Matches: 93, Runs: 2162, Highest: 104 not out, Wickets: 130, Best: 4-15
At 35, Reema Malhotra may be no spring chicken, but she certainly fields with the enthusiasm of the youngest member on the park. Malhotra is a handy middle-order batter who also bowls some more than useful legspin. The former India allrounder will appear for Delhi this season, having represented Assam and Railways Women in the past. She has notched up one hundred and 14 fifties in her domestic career so far, and her underestimated legspin has earned her seven four-wicket hauls.
Karuna Jain (Karnataka)
Role: Right-hand top-order batter and wicketkeeper
Matches: 92, Runs: 2784, Highest: 126 not out, Catches: 62, Stumpings: 54
For the early part of her career, Karuna Jain was almost lost in the shadow of Anju Jain. Since Anju’s retirement, Karuna has emerged as one of the leading wicketkeeper-batters in India. She has been the mainstay of Karnataka’s batting lineup for over a decade. Whether opening the batting or walking in at No. 4 or No. 5, Jain has more often than not helped her team over the victory line. Her average for Karnataka is an impressive 47.26, with two hundreds and 19 fifties. The India wicketkeeper is more than competent behind the stumps; her anticipation and quick hands giving her 116 dismissals so far.
Latika Kumari (Delhi)
Role: Right-hand opening batter
Matches: 101, Runs: 2272, Highest: 103
Latika Kumari is the more explosive half of Delhi’s opening partnership with the bat, Priya Punia the other half. Her tall frame and powerful strokes are enough to scare any young bowler. She bats with the authority that any senior pro would, but it is her calmness at the crease that makes her dangerous. She can be frustratingly inconsistent, but when Latika gets going there is usually no bowler who can stop the rampage.
Gouher Sultana (Hyderabad)
Role: Left-arm spinner
Matches: 110, Wickets: 191, Best: 6-5
Gouher Sultana has been one of the most feared bowlers across the women’s domestic circuit for the past few years. She spent the last three seasons playing for Railways Women and has returned to Hyderabad this year. The left-arm spinner, who has represented India Women in two 50-over World Cups, has the ability to pick up wickets almost at will. She bowls with a great deal of control and gets the ball to drift in and turn away sharply. Sultana has been the spearhead of Hyderabad’s bowling attack for almost her entire career. Her team’s fortunes will depend a great deal on Sultana, but that’s hardly likely to make her feel pressured.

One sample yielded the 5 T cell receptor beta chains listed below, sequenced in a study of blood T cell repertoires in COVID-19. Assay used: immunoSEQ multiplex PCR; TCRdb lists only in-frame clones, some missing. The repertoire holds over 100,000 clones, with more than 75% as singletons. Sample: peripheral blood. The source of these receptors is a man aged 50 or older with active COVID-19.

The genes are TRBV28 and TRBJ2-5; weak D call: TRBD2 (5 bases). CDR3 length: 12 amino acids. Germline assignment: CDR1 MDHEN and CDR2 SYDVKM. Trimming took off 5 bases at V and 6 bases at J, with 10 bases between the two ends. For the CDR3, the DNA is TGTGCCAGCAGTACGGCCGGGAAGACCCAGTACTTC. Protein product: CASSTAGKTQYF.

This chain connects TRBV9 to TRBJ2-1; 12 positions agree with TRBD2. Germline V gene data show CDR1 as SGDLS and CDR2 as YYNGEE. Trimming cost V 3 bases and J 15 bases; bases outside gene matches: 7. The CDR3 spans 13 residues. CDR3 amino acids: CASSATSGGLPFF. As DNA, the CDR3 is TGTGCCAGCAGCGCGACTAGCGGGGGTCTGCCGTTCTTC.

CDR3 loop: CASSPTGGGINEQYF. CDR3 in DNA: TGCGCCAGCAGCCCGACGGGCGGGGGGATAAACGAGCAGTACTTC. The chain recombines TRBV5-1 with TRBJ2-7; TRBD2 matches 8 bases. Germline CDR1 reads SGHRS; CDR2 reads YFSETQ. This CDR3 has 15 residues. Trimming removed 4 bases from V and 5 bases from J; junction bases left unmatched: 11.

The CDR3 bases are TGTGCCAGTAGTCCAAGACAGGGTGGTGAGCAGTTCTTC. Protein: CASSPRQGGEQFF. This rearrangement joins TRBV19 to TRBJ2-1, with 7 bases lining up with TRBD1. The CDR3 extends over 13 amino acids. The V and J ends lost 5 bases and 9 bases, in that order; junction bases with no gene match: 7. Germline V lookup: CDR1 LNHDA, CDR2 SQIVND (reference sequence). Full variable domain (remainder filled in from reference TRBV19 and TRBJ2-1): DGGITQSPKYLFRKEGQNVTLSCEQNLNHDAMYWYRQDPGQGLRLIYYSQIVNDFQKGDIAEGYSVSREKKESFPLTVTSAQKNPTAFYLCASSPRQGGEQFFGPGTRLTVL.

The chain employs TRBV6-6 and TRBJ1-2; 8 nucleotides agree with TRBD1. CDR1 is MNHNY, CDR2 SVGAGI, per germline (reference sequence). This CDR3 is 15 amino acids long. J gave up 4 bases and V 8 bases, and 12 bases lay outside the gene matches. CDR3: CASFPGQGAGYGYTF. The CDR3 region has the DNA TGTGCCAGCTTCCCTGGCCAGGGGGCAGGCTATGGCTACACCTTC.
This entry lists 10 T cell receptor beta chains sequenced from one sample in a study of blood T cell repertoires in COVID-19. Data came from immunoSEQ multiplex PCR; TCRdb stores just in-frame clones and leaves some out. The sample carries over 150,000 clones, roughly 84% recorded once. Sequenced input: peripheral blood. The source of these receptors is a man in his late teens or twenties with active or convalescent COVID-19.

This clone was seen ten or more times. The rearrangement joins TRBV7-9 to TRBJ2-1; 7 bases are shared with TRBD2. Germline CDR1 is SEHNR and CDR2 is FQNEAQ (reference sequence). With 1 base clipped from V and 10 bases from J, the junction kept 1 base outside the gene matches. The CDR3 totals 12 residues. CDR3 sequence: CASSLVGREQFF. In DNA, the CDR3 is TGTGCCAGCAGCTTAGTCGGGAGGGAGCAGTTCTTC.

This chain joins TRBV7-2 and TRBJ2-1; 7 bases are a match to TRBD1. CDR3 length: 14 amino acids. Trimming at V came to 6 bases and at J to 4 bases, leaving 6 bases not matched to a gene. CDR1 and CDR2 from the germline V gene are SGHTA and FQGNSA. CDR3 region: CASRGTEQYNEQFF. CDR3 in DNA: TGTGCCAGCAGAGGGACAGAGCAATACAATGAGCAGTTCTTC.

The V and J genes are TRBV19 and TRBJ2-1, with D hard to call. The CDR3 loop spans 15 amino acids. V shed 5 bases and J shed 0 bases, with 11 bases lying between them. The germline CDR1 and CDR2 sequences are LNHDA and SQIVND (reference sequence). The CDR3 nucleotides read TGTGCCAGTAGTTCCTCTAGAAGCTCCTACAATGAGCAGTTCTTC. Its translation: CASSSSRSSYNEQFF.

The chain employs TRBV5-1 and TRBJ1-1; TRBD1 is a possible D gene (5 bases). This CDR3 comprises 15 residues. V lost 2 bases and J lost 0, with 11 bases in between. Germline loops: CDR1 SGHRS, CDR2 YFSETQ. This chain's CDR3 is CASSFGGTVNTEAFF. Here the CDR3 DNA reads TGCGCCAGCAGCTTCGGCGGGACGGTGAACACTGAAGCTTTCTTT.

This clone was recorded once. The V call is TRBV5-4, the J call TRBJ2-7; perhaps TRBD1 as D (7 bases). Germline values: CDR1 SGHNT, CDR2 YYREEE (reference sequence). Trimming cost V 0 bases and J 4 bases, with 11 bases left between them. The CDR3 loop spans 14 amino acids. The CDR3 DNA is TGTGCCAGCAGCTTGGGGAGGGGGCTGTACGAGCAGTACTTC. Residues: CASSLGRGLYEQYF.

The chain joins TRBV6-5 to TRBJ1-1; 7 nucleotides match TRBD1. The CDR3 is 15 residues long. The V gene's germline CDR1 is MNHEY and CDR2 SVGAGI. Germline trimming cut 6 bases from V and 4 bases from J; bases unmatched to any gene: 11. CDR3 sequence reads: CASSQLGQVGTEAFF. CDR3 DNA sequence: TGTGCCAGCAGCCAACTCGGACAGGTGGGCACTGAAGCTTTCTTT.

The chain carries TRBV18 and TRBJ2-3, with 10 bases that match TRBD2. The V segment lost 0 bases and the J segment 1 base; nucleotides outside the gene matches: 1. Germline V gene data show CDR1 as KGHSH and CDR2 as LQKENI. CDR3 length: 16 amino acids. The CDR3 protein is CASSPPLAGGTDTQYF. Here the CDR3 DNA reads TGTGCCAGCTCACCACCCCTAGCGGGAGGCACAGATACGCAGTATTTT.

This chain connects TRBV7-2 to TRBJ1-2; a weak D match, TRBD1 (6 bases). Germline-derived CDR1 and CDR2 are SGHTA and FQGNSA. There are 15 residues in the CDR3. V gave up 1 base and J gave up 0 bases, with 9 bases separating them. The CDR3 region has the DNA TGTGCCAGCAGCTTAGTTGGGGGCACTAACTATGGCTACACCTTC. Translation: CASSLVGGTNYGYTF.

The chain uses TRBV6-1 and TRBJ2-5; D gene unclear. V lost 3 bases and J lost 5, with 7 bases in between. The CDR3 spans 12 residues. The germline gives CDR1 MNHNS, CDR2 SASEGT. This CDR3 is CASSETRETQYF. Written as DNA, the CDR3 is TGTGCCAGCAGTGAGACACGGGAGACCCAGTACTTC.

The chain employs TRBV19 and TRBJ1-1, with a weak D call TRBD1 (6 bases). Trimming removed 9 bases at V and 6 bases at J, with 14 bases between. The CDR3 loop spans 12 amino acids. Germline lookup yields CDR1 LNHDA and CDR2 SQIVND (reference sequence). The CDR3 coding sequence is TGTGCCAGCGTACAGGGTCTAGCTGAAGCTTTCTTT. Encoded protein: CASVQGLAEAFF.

MD Thirushkamini (Railways)
Role: Left-hand opening batter
Matches: 81, Runs: 3387, Highest: 152, Wickets: 55, Best: 4-15
This left-handed opener who, up till last season, represented her home state of Tamil Nadu, may still be one of the rising stars of the Indian national team, but she is somewhat of a veteran in the domestic circuit. At only 25, Thirush has already played for over a decade at the senior level. Her record is more than impressive, with five hundreds and 24 fifties. She may not yet be a ‘stalwart’, but at this rate, the left-hander is well on her way there.
Punam Raut (Railways)
Role: Right-hand opening batter
Matches: 109, Runs: 4081, Highest: 131 not out
Much like her fellow opener, Thirushkamini, Punam Raut is also part of India’s rising batting brigade. Her run tally in domestic cricket is second only to Raj’s. Raut, who started her career with Mumbai and shifted to Railways four years ago, has scored six centuries and 33 half-centuries at a staggering average of 57.17. Similar in (physical) stature to fellow Mumbaikar Sachin Tendulkar, some of the strokes she plays would make the master proud. Raut is also quick between the wickets and agile on the field — something that gives her an edge over most others.